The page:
The Broken Way: A Daring Path into the Abundant Life by Ann Voskamp is an excellent book that talks about brokenness and suffering and how God can take what feels so messed up and use it for His glory. If you think you don't like Ann's writing style you might consider trying her again as this book shows how her writing style has matured.
Life Creative: Inspiration for Today's Renaissance Mom by Wendy Speake and Kelli Stuart was such an encouraging book! This book is all about moms who long to be creative but feel the practical demands of parenthood on their shoulders. Speake and Stuart have lots of practical advice on how to still grow creatively and use your talents in the midst of motherhood -- sometimes in ways you wouldn't imagine.
And while we are on the subject of stories and books, I thought I'd mention my brother-in-law's podcast Based on a True Story. Dan takes movies that are based on real-life stories and tells us what is true, what is stretching the truth, and what is purely added by the film-makers. It's just the kind of information I am curious to know after watching a movie.
It was a special treat to be given the opportunity to travel the first weekend of January -- all the way to Arizona to visit a friend of mine who lives in Scotland but was back to visit family. Even from the air I could already see major differences between Indiana and Arizona!
And before we even left the confines of the airport I had a thousand questions for my friend about the flora and fauna of this region. It is all so very different!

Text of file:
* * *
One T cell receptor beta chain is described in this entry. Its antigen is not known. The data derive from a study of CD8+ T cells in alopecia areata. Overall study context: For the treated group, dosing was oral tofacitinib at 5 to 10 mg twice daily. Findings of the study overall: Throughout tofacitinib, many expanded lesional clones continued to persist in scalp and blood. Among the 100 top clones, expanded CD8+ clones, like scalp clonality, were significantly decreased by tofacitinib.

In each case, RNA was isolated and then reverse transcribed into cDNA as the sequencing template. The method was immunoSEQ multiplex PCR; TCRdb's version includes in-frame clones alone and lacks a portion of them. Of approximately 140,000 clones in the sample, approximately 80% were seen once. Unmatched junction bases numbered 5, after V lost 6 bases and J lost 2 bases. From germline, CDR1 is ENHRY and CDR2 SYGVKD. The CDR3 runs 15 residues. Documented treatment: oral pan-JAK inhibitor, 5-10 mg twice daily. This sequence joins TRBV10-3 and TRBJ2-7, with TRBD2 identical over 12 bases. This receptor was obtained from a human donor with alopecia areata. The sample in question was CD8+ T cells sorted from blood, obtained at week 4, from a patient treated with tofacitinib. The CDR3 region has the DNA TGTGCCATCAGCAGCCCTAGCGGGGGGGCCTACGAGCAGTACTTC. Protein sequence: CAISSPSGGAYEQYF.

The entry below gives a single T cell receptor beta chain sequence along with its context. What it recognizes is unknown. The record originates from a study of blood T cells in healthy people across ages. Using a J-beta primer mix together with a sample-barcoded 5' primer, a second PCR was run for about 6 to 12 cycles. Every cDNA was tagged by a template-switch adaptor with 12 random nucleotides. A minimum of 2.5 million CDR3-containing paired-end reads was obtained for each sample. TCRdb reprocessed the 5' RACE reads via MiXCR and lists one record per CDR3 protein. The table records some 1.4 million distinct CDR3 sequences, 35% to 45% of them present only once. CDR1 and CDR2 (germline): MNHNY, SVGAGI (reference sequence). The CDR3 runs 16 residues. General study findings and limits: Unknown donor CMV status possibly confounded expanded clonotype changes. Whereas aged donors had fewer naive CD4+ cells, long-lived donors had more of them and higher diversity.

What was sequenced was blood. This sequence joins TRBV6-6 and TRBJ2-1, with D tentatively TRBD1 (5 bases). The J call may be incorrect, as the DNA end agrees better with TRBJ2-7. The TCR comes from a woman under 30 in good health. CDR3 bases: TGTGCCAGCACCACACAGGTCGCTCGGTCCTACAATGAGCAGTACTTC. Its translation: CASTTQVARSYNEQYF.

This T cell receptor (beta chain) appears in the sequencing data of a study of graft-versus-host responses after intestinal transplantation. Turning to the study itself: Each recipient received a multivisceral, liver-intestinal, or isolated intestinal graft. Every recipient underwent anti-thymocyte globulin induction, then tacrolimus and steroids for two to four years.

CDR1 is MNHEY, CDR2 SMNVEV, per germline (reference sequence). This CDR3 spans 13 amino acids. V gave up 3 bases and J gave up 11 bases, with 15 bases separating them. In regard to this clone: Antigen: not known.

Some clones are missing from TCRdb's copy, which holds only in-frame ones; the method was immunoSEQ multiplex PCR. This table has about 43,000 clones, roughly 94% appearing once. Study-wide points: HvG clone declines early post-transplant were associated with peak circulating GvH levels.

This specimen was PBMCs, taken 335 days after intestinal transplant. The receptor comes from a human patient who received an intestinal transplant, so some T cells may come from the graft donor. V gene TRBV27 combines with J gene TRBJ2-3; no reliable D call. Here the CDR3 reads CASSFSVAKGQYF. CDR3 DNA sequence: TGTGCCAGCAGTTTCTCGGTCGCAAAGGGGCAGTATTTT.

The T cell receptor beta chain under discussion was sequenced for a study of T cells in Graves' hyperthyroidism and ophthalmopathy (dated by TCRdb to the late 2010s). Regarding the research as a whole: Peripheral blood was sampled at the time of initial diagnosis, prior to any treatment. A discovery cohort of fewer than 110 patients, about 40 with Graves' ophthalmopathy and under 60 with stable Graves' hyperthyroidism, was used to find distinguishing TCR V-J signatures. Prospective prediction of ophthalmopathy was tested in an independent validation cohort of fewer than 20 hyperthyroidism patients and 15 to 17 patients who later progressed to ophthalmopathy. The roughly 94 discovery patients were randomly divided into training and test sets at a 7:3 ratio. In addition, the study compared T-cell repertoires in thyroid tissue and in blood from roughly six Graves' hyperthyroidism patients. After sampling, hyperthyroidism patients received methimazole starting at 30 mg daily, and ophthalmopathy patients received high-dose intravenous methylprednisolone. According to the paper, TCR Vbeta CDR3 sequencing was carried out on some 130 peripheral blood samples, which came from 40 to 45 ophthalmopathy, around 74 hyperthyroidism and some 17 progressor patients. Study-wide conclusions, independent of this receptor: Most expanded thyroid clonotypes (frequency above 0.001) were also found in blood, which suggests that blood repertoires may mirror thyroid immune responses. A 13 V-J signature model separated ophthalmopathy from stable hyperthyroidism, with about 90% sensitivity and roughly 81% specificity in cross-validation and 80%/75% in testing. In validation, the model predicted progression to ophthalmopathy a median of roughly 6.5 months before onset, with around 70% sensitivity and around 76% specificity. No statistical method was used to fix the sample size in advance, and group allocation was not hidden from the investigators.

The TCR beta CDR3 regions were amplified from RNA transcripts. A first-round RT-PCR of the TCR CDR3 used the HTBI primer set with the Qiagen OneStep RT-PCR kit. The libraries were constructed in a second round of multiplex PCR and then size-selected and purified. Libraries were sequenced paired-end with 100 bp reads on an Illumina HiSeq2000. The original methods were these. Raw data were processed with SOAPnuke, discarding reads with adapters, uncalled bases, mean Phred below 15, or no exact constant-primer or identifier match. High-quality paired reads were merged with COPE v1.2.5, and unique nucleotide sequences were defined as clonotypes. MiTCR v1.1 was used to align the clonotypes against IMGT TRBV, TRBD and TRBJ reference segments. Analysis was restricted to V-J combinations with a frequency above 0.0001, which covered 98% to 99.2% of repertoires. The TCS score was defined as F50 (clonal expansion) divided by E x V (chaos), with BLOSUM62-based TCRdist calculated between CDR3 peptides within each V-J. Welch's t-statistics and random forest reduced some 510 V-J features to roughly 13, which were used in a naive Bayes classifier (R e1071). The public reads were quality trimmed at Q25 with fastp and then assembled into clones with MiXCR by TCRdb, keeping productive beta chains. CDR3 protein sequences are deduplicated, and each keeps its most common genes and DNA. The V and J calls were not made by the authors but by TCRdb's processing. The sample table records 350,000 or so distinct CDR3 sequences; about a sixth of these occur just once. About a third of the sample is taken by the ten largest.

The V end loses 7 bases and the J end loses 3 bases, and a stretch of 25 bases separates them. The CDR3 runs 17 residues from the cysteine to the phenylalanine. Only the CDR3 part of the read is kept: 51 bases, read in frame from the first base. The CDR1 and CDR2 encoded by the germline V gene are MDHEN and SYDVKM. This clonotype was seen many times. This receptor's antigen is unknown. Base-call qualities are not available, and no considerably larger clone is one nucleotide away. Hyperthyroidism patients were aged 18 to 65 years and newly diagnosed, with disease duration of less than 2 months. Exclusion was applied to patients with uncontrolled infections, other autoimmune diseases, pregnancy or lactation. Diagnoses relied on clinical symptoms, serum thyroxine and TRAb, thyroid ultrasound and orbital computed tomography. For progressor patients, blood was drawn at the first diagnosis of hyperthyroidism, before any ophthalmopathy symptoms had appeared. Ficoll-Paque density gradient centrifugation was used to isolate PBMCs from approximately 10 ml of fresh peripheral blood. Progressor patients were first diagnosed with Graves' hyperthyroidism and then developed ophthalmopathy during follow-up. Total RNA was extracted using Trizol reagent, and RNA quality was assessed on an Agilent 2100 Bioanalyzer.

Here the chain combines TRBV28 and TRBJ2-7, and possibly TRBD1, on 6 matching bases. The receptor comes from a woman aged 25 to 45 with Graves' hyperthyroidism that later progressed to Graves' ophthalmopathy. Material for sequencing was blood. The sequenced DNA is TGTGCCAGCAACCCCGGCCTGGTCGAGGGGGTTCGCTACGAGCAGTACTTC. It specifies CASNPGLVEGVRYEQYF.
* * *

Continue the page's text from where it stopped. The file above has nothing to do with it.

First order of business was brunch with Karen and her sister, Janice. It's only taken me 15 years to meet Janice, having met all the other members of the family previously.
Here we are enjoying the sunshine and warmth of Phoenix in January, not to mention the joys of friendship!
It took me a few minutes to get over the idea of FAKE GRASS! What?!
More nature lessons awaited in Karen's mom's backyard where I found an ancient olive tree!
And this amazing, nearly leaf-less tree that survives by having green trunks and branches rather than big leaves.
Citrus was growing everywhere!!!! I kind of went a little batty about it until finally Karen's mom, Dawn, said surely we could pick one or two if they were hanging over the fence into the alley. It was so delicious (and I kept thinking, "stolen water is sweet.....).
And bougainvillea -- a flashback to Africa. I love it so much!!!
Later that day Karen and I headed north to Sedona where her family has a house. The next day we went exploring and couldn't believe how high the water was.